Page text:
At first glance, The Marvelous Mrs. Maisel is a show about Midge’s (Rachel Brosnahan) ascent to stardom, but so far, the series has actually focused on the threat that Midge might end up giving up on her dreams and revert to what she has always found most comfortable. Though she clearly loves being the center of attention on the stage (and has built quite a fanbase at The Gaslight), Midge’s new life apart from ex-husband Joel (Michael Zegen) has been difficult. Not only does she have to deal with social stigma and the economic realities of her new life as a single woman, but she also has to contend with the fact that she is still captivated by the accoutrements of her previous life, from beloved trips to the Catskills with her parents, to the beautiful apartment that she and Joel once shared. The desire to reclaim the parts of her old life that she loves and fit them into a new, more ambitious identity is at the heart of season four, as Midge begins to slowly embrace being herself, rather than trying to please other people.
The first two episodes of the much anticipated fourth season of The Marvelous Mrs. Maisel remind viewers that the chief pleasure of watching the series is that it is extraordinarily fun. Each entry is not just a cornucopia of vintage visual delights, including fabulous clothes and vibrant scenery, but a near constant stream of witty banter, especially between Midge and Susie (Alex Borstein). Each 53-minute episode seems to pass in the blink of an eye, even if we might want to linger on each gorgeous New York City landscape for just a moment longer.
While the show’s attention to detail is breathtaking in its sheer beauty, The Marvelous Mrs. Maisel also presents a romanticized vision of mid-20th-century Jewish identity that, at times, seems to be just as much of a costume as Midge’s vintage hair and makeup. In one gag this season, the entire family screams and gesticulates at each other while they are riding a Ferris Wheel, “It’s a very dangerous height to tell a Jewish man he’s been had!” Moishe (Kevin Pollak) exclaims when he learns that Midge lost her comedy gig, while his wife screams about how much she is enjoying the Coney Island funnel cake.
This reliance on caricature increasingly comes at the expense of an authentic portrayal of Jewish identity. In one telling scene, a few members of Midge’s family breezily encourage her to pretend to be Christian when they think she is traveling through Eastern Europe, without even a hint of sadness or loss. While the series is far too fluffy for a more serious look at the effects of the Holocaust, it could offer a far more nuanced and complex look at the Jewish experience that doesn’t just rely on New York deli food.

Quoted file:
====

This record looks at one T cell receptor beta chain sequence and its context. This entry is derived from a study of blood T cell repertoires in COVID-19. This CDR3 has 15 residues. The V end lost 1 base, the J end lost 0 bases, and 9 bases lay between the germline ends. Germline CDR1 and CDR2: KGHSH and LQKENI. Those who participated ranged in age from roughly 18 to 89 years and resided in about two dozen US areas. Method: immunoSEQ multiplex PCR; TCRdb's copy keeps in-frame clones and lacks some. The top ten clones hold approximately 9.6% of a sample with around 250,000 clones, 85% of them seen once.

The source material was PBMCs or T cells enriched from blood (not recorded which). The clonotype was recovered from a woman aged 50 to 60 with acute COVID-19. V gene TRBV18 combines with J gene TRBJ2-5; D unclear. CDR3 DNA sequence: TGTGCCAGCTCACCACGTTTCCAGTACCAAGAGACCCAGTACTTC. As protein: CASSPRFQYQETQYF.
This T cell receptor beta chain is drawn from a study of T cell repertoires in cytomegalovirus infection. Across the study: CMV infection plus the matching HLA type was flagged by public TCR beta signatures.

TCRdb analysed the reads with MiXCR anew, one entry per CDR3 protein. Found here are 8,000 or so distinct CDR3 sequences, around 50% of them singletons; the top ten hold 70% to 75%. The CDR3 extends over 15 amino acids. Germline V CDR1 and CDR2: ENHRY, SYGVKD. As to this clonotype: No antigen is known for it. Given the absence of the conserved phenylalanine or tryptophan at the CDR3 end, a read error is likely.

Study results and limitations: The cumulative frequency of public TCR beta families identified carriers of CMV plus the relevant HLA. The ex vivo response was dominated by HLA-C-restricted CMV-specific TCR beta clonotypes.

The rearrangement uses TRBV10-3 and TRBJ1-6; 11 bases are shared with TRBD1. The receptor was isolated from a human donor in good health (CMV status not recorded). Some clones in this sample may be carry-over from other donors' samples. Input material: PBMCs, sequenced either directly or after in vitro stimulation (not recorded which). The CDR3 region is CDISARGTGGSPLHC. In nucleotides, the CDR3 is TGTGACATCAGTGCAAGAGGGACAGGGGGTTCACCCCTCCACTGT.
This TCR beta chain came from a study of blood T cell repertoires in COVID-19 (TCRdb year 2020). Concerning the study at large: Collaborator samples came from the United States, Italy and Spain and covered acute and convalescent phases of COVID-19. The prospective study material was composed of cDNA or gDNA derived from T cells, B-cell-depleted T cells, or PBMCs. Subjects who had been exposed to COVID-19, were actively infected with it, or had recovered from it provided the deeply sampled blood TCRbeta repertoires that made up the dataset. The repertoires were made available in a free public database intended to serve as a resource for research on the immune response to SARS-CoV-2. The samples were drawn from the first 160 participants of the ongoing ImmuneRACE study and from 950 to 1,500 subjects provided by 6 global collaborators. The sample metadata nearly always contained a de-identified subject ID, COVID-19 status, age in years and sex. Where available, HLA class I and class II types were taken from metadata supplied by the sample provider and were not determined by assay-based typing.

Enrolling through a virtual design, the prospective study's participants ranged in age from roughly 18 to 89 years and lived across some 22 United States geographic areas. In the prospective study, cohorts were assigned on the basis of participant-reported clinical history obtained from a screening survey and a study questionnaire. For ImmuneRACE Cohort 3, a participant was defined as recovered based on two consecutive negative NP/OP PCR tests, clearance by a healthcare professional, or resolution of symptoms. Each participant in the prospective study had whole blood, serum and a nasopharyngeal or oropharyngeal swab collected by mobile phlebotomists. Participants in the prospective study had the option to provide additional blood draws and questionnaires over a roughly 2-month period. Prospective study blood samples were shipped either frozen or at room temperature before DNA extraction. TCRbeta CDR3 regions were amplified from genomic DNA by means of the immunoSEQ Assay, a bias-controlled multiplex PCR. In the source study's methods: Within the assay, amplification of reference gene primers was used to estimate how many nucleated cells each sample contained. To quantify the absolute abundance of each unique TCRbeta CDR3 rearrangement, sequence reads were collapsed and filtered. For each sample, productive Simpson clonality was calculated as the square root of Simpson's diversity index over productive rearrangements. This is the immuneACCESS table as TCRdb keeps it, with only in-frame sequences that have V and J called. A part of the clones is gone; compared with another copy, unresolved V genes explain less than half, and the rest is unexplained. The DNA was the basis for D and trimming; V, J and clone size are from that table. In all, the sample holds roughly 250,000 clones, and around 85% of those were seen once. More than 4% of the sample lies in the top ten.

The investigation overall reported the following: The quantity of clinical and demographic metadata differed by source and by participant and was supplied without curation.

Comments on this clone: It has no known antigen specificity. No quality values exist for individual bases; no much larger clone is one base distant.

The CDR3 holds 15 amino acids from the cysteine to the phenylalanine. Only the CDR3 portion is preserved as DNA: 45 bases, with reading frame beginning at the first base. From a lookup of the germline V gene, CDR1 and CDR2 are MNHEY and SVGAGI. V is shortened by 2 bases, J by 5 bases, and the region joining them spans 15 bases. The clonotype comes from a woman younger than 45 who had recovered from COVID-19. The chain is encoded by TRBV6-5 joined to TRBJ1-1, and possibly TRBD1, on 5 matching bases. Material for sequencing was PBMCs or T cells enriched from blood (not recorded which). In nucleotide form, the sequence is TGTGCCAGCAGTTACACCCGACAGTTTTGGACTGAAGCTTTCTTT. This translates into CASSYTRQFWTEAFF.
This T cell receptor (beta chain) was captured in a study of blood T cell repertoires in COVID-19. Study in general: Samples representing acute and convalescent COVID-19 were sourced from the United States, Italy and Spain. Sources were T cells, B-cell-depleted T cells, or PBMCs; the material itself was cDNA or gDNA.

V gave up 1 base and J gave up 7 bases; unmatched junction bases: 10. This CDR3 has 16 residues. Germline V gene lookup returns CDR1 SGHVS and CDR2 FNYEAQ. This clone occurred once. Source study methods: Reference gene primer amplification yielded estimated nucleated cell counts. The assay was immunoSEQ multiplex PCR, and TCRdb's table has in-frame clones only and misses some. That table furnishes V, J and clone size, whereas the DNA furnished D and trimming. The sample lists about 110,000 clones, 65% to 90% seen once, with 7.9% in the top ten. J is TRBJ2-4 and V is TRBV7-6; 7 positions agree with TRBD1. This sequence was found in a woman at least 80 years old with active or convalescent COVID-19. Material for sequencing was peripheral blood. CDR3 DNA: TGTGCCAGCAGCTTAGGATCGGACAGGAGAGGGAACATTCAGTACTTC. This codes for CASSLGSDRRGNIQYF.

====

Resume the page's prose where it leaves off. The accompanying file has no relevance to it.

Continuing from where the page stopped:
The Marvelous Mrs. Maisel also continues to struggle with striking the right balance between focusing on Midge’s journey and following the lives and experiences of her extended family. While the acting is always impressive, and every scene is impeccably shot, to spend so much time focusing on the lives of Midge’s parents and her former in-laws is also a distraction from Midge’s central arc. In prior seasons, trips to Paris and the Catskills have been delightful diversions, but the sheer amount of screen time devoted to these kinds of “side quests” has also ended up taking away from watching Midge grow and change as she builds her comedy career.
The fourth season has the potential to bring a greater sense of focus and purpose by homing in on the ways that characters are actively changing, rather than repeating old patterns—from Joel’s relationship with the wonderfully sharp and funny Mei Lin (Stephanie Hsu) to Midge’s increasing sense of self-confidence. “I want to be me every time I walk out on that stage,” Midge tells Susie as they sit together in the same beloved delicatessen where Midge had previously expressed timid excitement as she started to consider a life on the stage. Midge has grown a lot since her first hot mess Yom Kippur comedy routine, so much so that viewers might start to wonder whether the Mrs. Maisel that viewers know and love might even feel ready to go by a different stage name.